The Cheapest Supermarkets For Fruit & Veg

Updated on 30 June 2010 | 74 Comments

Which are the cheapest supermarkets for fruit and veg? Plus, cut the cost of eating healthily.

So your New Year’s Resolution is to get healthy. But where does your money go furthest on fruit and veg?


I compared the cost of various fruit* in Tesco, Asda, Sainsbury’s and Ocado, using MySupermarket, and here’s what I found:

Bag of Apples


£1.37 (Cox) 99p £1 (Cox) 94p
Banana 17p 15p 17p (approx.) 19p (approx.)
Blackberries £1.50 £1.99 £1 £1.99
Cherries £1.99 £1.99 £1.98 £1.99
Grapefruit 28p (Yellow) 28p (White) 38p (Red) 50p (approx. Red or White)
Grapes £1.29 (white seedless) £1 (white seedless) £1.98 £1.49
Kiwi 25p 35p 25p 33p (approx.)
Lemon 30p 30p 30p 28p
Mango £1.28 49p 76p £1.59
Melon £1.68 (Galia) £1.17 £1.68 (Galia) £1.49 (Galia)
Orange 27p 28p 27p 38p (approx.)
Peaches £1.49 99p £1.58 £3.49
Bag of Pears £1.66 (Conference) 88p £1 99p
Pineapple 98p 98p £1.48 £1.49
Raspberries £2.99 £2.48 £2.48 £2.24
Strawberries £2.98 £1.48 £1.98 £3.49
Total:** £20.48 £15.80 £18.29 £22.87


As you can see, the supermarket charging the least for this wide-ranging basket of fruit was Sainsbury’s, where it cost just £15.80.

Compare this to Ocado, where it cost £22.87 - almost 50% more!

One of the biggest discrepancies I noticed between the two supermarkets was on strawberries, which cost just £1.48 at Sainsbury’s and £3.49 at Ocado. So watch out for this.

I also found that it was harder to buy single pieces of fruit at Ocado and that there were fewer offers on fruit at this supermarket than there were at Tesco, which offered the best value if you wanted to buy large amounts of fruit.

In fairness, Ocado does pride itself on ensuring its groceries are as fresh as they can be, which could explain its higher prices. Is this difference in quality worth paying 50% extra for? Let us know what you think using the comment boxes below!


How about vegetables*? Which is the cheapest supermarket in this regard?

Asparagus bundle £1.58 £1.59 £1.38 £1.79
Aubergine £1.18 99p 98p 99p
Avocado 65p 69p 37p £1.05 (approx.)
Broccoli 64p £1.01 88p £1.49
Bunch of spring onions 68p 74p 74p 78p
Cabbage 50p (red cabbage) 45p (red cabbage) 76p (Savoy cabbage) 89p (Savoy cabbage)
Bag of carrots 49p 73p 37p 65p
Cauliflower £1.19 £1.38 98p £1.25
Celery 58p 57p 50p 78p
Lettuce 62p (round lettuce) 62p (round lettuce) 68p (curly lettuce) 79p (curly lettuce)
Packet of closed cup mushrooms 69p 79p 74p 1.09
Mixed peppers (Red, green and yellow) £1.38 £1.38 £1.38 £1.55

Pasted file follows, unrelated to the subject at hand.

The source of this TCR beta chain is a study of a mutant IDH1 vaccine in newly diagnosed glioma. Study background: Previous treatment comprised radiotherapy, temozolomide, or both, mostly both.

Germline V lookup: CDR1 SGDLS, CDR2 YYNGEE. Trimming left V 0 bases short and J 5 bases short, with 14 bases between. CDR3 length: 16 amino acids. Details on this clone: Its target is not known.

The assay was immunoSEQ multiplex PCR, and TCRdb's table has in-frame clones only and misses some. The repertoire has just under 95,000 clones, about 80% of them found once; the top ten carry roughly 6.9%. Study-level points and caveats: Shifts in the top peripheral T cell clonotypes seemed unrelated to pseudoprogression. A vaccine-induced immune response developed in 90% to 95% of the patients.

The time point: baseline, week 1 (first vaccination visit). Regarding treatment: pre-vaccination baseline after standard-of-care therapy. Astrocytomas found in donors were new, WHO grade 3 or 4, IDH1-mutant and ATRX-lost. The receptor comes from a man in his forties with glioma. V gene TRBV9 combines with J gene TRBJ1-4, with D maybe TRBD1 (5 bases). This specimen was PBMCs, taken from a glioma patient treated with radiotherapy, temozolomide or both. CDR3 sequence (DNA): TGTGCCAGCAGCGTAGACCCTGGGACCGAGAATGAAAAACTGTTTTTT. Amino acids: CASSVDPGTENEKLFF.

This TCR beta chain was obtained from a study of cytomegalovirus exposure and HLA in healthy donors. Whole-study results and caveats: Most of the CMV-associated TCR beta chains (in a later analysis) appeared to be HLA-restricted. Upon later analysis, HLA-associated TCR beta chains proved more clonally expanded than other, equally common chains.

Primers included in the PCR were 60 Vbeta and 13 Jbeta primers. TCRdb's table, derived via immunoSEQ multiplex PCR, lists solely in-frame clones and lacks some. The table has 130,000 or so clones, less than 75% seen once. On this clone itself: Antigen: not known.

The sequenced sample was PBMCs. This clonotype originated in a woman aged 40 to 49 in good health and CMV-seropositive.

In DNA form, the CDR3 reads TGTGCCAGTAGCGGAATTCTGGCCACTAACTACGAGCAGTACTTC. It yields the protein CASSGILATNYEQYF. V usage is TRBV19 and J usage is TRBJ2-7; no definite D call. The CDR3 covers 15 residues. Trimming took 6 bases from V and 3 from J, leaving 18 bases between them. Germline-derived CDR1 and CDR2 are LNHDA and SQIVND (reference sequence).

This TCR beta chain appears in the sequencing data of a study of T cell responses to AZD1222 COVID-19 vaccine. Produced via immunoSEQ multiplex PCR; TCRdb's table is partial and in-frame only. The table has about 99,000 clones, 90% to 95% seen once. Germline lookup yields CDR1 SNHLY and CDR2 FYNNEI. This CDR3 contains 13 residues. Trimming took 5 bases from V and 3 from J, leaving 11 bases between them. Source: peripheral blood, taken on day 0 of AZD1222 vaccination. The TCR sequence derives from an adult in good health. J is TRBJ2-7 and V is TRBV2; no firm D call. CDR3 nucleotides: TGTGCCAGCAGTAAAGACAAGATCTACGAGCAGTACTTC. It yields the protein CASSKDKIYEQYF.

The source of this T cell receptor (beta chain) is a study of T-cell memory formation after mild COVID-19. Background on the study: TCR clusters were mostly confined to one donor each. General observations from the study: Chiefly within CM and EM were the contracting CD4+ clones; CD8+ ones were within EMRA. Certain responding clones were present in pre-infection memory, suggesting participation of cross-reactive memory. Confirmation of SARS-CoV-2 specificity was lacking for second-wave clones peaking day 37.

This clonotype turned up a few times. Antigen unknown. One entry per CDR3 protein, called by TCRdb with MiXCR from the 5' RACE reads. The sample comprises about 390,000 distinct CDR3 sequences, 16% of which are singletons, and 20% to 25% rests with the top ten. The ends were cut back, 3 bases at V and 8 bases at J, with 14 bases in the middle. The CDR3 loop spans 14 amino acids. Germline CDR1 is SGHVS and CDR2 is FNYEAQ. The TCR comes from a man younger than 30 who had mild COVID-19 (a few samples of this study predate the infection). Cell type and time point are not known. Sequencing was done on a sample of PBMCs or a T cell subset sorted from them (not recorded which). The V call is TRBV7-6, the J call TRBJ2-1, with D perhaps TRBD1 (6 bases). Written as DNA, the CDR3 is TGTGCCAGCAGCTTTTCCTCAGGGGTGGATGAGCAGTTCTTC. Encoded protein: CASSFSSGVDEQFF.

Bag of new potatoes 89p £1.49 £1.48 £1.79
Bag of onions 67p 50p 89p 99p
Bag of parsnips £1 £1.09 67p £1.25
Bag of Radishes 69p 69p 50p 59p
Bag of sweet potatoes £1.58 £1 £1.58 £1.39
Sprouts 66p £1.29 £1.17 99p
Tomatoes 88p 79p £1.48 99p
Whole cucumber £1 £1 98p 78p
Total:** £17.55 £18.79 £18.51



This time, Tesco works out the cheapest, at £17.55. Again, Ocado is the most expensive, at £19.24, but its prices are much more competitive this time.

A bag of carrots showed the widest difference in price across the supermarkets, with Asda charging just 37p while Sainsbury’s charged 73p. 

Your local market

You may well be able to find fruit and veg cheaper at a local market. But I think it’s still worth studying the lists above. That way, you’ll be able to judge better how your local stall compares against the supermarket giants.

To save money (and food miles), you might want to consider buying only locally-grown vegetables in season. These are usually cheaper than exotic overseas vegetables. Here’s a guide to the UK’s seasonal vegetables from the Women’s Farmers Union.

Of course, the absolute cheapest way to get your hands on some fresh fruit and veg is to grow your own. If you don’t have a garden, you could try calling your local council to see if they have an allotment free, or you could help to grow a local community garden. Check out the Federation of City Farms & Community Gardens for more information.

Who knows? You might even get fit in the process!

Healthy Recipes

Once you’ve got the ingredients for a healthy lifestyle, why not try out some new healthy recipes? You don't need to buy an expensive cookbook. You can find healthy recipes easily for free on the net. Check out:

(Again, if you know any other good recipe sites, please let your fellow Fools know using the comment box at the bottom of this article.)

Other healthy options

A balanced diet means eating more than fruit and veg. My top tip when you're shopping for other food items is to use It not only allows you to compare the prices of goods across different supermarkets, it also allows you to compare the amount of calories in each item – and suggests more healthy alternatives.

For example, instead of buying a Muller Fruit Corner Cherry, costing 53p and 187 calories, the site will suggest you switch to the Muller Light Cherry Yogurt, which costs 27p and has 102 calories - a 49% cost saving and a 46% calorie saving!

Obviously a healthy diet is best combined with exercise if you want to feel truly fit and healthy, so I highly recommend reading my Foolish friend Rachel Robson’s excellent article on How To Get Fit For Less - and acting on it!

Good luck!

* To keep things simple, in all cases I went for the cheapest bag of fruit/veg I could find. The bags may differ by weight, but I tried in all cases to compare like-for-like as much as possible.

** These totals were changed following a mistaken calculation. Thanks to Fools for pointing out the correct figures and apologies for the mistake. Note to self: never rely on Excel again!

More: How To Get Fit For Less 


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